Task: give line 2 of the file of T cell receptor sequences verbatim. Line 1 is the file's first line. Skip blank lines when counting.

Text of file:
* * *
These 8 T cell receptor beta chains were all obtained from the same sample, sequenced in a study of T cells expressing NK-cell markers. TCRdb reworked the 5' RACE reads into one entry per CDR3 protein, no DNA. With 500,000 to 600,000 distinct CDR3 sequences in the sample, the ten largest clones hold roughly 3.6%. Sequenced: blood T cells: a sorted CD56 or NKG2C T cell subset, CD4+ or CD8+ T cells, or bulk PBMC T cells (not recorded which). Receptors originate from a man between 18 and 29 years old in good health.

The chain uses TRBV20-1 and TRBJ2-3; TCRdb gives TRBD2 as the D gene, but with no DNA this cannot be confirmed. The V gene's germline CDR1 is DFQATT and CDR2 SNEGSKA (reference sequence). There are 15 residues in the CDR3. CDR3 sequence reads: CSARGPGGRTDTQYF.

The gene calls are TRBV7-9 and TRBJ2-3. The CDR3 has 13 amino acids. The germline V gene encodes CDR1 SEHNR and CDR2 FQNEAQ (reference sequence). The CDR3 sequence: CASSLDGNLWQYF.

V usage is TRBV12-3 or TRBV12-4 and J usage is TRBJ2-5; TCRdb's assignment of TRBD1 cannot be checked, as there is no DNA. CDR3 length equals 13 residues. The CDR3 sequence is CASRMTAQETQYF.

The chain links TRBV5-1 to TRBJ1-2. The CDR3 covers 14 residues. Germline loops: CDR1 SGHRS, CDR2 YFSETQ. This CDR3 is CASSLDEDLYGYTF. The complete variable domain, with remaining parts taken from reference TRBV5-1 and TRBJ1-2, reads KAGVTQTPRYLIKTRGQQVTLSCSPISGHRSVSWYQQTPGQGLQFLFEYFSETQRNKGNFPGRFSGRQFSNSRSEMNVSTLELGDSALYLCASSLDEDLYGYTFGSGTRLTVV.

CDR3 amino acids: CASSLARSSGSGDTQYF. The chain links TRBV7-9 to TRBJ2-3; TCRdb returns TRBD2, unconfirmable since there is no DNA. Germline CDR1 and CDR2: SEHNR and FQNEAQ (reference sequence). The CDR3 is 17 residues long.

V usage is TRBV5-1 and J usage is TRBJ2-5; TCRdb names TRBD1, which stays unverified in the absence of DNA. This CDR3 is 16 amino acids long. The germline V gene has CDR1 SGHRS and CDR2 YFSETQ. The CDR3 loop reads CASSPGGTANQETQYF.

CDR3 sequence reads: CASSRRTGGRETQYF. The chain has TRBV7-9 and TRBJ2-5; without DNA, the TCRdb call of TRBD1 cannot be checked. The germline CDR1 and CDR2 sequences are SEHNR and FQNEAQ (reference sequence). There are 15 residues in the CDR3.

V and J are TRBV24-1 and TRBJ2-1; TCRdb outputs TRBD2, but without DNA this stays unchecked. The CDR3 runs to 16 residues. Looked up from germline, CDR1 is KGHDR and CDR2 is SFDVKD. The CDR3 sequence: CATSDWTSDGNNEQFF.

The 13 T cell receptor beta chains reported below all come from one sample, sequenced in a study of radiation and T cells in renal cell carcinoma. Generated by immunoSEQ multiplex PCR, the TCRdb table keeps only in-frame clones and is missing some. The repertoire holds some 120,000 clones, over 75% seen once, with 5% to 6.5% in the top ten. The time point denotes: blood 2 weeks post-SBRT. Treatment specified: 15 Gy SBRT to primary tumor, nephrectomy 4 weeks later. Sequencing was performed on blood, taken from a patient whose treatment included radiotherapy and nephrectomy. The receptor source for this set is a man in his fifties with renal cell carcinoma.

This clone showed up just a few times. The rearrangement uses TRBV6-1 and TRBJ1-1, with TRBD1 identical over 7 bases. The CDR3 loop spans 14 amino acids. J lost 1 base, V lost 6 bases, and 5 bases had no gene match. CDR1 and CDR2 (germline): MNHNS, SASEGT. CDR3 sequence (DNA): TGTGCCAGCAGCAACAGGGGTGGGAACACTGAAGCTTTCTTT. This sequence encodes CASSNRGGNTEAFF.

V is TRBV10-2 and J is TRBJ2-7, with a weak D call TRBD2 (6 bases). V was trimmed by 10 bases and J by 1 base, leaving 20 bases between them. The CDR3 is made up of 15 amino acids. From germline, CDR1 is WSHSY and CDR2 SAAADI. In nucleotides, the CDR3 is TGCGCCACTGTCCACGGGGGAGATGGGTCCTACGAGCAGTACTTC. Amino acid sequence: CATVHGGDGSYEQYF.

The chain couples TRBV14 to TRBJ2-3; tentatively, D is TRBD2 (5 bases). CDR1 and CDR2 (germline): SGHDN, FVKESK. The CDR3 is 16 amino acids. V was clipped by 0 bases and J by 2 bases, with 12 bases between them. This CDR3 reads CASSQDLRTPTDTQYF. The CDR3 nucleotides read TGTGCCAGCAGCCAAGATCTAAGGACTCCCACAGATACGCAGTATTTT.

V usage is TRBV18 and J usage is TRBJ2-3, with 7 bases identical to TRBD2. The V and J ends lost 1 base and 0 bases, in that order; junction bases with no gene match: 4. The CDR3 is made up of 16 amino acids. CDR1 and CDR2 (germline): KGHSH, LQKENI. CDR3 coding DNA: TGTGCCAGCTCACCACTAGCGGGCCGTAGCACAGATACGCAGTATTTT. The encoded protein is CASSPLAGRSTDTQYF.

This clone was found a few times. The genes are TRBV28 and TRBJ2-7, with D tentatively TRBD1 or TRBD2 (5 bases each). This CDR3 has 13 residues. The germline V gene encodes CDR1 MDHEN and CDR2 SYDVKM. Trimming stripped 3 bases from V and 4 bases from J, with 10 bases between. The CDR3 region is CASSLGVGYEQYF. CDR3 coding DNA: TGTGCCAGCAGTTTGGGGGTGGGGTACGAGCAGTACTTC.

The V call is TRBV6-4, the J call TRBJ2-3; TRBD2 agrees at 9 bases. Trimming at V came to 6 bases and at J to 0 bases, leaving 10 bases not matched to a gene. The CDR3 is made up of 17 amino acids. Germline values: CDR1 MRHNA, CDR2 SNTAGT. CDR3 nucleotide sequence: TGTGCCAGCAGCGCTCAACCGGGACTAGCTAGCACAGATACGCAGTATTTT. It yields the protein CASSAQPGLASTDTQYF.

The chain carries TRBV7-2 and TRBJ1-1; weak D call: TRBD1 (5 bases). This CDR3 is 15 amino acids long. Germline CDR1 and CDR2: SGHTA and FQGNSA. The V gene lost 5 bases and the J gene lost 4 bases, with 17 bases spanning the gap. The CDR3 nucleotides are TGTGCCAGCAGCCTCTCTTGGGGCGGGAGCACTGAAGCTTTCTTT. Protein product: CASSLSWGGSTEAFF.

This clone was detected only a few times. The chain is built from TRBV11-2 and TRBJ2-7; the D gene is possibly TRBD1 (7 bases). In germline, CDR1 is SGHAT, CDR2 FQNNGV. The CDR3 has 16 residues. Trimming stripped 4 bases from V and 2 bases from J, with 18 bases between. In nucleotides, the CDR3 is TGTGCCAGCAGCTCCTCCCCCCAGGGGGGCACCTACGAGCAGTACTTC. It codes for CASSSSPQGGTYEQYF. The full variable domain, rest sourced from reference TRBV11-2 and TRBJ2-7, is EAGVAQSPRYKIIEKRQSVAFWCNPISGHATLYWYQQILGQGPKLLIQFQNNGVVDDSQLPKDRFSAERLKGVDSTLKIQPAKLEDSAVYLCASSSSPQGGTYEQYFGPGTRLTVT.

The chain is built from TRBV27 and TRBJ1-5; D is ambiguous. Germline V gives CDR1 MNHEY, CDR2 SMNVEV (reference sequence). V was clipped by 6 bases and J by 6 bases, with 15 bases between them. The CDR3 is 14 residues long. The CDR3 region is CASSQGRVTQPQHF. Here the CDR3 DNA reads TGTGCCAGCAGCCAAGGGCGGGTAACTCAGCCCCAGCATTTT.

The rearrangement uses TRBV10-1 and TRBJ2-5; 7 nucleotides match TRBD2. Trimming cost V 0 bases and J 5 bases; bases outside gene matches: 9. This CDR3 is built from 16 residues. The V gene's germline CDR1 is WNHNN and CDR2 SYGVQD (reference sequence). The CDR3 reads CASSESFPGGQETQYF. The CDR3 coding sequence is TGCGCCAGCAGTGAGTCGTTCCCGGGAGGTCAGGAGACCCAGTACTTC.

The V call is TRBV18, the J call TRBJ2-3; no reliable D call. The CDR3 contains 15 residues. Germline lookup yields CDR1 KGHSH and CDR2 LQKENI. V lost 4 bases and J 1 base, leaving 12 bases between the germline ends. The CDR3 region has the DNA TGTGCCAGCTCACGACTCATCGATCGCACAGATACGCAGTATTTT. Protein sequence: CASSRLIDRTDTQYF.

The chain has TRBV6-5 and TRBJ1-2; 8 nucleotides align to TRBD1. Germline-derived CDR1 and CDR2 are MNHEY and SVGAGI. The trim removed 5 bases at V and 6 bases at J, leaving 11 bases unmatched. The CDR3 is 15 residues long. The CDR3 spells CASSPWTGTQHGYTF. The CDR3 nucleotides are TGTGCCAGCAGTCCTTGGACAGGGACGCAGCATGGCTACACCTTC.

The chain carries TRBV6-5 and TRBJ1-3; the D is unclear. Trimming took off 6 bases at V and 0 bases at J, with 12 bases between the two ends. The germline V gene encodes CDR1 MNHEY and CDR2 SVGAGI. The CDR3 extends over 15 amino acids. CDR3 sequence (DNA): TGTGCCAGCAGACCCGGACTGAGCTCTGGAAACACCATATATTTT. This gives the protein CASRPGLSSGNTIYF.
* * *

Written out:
The chain uses TRBV20-1 and TRBJ2-3; TCRdb gives TRBD2 as the D gene, but with no DNA this cannot be confirmed. The V gene's germline CDR1 is DFQATT and CDR2 SNEGSKA (reference sequence). There are 15 residues in the CDR3. CDR3 sequence reads: CSARGPGGRTDTQYF.